Perhaps it's a generational thing but even though I still consider myself to be fairly young, I really don't get the appeal of the video blogger.
But if the popularity of 24-year-old Zoella (Zoe Sugg) is anything to go by, it seems that I am in a minority. Living in Brighton, UK, the bubbly brunette has over six million subscribers to her video channel and her recent book - Girl Online - has sold more copies than JK Rowling did with her debut.
So, you ask, what does this girl do and why is she so popular? Well in a nutshell, she describes the minutiae of her life - what she had for dinner, what's in her handbag, how she does her hair and make-up - I could go on, but I've lost the will.
There was some backlash last month when it was revealed that her book was ghost-written, but this hasn't stopped her legions of fans who can't seem to get enough. Bewildered by her popularity, I asked some Irish teens and a few 'grown-ups' for their opinion.
18-year-old Elizabeth MacBride (below) lives in Kildare with her parents Julie and Sean. She has seen Zoella's videos and while she isn't a major fan, can see why others are smitten.
"I've always thought Zoella's videos seemed cute and harmless enough but have never been super interested in them. On the whole YouTubers are often glorified more than your everyday celebrity and I think it's because basically, they're just normal people with a basic understanding of cameras and an Internet connection - it makes people like Zoella so much more accessible for young people.
"And they'd look up to her more because she's just an average person who happened to become famous through the Internet.
"Her rise to fame may be a bit excessive, but there are plenty of people who are far more famous than her and have a lot less reason to be. I don't have a lot of time to watch Youtubers much anymore, but I have always loved the idea of having a platform to just be yourself on.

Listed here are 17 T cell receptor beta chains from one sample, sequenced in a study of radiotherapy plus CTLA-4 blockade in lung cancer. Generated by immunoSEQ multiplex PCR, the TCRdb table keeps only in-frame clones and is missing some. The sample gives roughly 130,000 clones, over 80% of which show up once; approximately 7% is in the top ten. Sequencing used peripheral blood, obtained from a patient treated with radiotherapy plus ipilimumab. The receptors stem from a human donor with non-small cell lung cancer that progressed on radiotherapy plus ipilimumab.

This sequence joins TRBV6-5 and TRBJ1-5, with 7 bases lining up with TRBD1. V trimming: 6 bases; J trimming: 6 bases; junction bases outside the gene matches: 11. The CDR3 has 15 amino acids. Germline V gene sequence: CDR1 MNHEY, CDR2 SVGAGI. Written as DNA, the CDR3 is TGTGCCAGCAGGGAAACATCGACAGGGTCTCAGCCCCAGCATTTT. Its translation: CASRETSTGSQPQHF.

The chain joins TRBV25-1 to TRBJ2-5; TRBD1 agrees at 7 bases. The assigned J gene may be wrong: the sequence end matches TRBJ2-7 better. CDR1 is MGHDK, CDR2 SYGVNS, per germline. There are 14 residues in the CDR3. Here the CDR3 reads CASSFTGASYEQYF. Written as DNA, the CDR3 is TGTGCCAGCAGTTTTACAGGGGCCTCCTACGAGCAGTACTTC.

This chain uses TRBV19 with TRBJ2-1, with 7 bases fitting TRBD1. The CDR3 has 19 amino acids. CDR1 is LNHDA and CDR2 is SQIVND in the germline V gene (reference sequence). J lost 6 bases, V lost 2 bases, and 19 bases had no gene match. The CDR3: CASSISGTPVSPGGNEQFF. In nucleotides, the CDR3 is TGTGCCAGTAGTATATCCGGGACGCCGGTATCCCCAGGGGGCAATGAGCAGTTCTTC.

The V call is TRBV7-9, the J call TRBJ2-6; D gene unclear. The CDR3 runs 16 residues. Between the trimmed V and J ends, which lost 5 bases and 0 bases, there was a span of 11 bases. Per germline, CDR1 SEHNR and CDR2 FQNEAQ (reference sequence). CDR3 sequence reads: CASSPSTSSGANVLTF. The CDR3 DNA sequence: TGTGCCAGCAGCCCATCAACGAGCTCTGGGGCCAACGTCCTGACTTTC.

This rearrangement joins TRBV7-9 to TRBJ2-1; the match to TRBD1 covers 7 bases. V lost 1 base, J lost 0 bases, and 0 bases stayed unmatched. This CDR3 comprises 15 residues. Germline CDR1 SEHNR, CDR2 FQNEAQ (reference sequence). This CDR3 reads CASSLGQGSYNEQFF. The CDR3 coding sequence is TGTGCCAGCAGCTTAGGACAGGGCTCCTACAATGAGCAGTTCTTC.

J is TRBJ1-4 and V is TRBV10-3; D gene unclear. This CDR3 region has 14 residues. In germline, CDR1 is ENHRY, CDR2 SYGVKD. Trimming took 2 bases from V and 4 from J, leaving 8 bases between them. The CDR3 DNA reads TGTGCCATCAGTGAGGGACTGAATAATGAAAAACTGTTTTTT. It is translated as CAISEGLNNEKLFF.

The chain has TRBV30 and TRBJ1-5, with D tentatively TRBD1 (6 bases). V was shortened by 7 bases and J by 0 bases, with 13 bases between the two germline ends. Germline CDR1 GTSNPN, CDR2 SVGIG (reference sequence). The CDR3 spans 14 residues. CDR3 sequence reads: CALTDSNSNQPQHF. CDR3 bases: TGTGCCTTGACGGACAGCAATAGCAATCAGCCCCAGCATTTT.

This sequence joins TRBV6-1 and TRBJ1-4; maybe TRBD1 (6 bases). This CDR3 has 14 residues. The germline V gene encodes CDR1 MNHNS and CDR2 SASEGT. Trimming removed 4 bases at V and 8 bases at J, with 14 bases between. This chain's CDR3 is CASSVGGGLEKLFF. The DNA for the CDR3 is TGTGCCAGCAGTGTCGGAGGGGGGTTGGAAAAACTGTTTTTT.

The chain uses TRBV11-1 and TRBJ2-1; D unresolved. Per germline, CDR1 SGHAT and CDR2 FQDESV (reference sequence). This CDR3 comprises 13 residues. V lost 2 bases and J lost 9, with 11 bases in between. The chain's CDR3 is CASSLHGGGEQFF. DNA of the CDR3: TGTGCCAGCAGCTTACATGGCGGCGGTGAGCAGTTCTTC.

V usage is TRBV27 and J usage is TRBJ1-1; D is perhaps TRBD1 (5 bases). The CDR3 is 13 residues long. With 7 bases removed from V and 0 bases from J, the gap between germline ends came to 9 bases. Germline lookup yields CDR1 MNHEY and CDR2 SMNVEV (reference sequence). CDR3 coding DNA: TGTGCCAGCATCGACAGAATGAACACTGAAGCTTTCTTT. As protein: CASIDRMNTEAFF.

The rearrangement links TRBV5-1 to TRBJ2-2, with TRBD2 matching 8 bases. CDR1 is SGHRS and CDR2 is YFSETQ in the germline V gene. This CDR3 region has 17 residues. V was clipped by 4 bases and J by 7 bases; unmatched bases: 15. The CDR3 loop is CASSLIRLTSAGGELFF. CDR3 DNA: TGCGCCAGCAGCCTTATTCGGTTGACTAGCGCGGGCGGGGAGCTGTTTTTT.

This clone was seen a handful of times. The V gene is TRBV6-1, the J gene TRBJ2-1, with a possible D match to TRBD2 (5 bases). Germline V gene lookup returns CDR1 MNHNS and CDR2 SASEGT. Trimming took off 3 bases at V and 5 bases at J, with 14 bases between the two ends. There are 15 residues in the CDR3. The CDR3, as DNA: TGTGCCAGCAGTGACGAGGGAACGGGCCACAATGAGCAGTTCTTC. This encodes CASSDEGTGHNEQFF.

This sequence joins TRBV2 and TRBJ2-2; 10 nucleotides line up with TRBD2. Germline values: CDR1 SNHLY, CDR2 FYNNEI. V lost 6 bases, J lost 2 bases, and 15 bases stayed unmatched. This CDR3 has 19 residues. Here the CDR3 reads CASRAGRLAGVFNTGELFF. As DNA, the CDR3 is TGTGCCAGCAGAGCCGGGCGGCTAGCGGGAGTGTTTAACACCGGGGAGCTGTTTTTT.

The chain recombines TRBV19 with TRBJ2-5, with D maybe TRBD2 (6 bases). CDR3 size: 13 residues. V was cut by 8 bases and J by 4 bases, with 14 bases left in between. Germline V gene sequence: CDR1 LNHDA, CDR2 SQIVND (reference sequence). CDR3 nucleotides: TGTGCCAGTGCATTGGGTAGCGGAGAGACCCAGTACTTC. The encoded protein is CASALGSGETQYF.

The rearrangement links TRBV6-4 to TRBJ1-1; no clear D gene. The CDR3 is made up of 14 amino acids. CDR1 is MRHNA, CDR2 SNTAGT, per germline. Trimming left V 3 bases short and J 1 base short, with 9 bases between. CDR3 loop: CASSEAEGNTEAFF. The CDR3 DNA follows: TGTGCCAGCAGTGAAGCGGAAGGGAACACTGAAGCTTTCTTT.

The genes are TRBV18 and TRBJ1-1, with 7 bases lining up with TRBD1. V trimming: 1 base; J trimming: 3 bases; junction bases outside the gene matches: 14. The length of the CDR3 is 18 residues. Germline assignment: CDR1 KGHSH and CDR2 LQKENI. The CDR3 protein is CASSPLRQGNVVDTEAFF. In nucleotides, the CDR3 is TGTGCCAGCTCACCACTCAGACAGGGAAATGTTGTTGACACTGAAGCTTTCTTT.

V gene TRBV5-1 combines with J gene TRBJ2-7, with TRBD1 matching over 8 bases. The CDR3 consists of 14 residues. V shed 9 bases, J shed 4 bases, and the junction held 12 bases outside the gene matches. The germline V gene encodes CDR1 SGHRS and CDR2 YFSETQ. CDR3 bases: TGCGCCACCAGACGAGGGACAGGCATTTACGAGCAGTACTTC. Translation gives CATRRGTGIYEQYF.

"However, unless you're in the one per cent of Youtubers that happen to amass millions of fans for whatever reason, it's usually just a shout into the void and a bit of a waste of time. Plus, I think I'd rather live in the real world, instead of in a computer screen."
Hazel Clifford (below) lives in Clondalkin with her parents Margaret and Tommy. She has four siblings and is training to be an actor at the LIR Academy. She doesn't spend much time online but believes her generation give too much credence to people who haven't earned it.
"I don't follow Zoella because she seems to be just another personality who is just all about looks. She has risen to fame so quickly because of her videos but I have no idea why she is getting to much media attention - I think it's a little out of proportion that she has risen to fame so quickly.
"Many of her fans were very angry to find out that Girl Online was largely ghost-written and that she spun a spurious tale for the sake of profit. None of my friends follow Zoella and I think the age-group of her fans is between 13 and 18.
"I don't think she is doing very much for the success she has achieved - people of the younger generation give credit to people where it is not deserved and in her case it's because her blogs are easy, quick and just out there.
"The success of people like Zoella is 100pc down to accessibility because everyone has smart phones or tablets. So when girls are online searching for something like how to do winged eyeliner, they click on You Tube and there is Zoella showing them how. Simple as it sounds, that is how she became famous."
Martha Cordial lives in Dublin 18 with her husband David and three children - Tom, Jamie and Sophie, who is currently doing her Leaving Cert. Surprisingly she has a positive take on Zoella and while her daughter isn't an avid viewer of the vlogs, she understands the appeal.
"I have watched Zoella and quite liked the content. Unlike the Kardashians and the many reality TV shows out there, I think that Zoella is a better role model for teens. I believe that something like the Kardashians is more fantasy than the real world. And this leads younger teens in particular, to get caught up in an environment that doesn't really exist.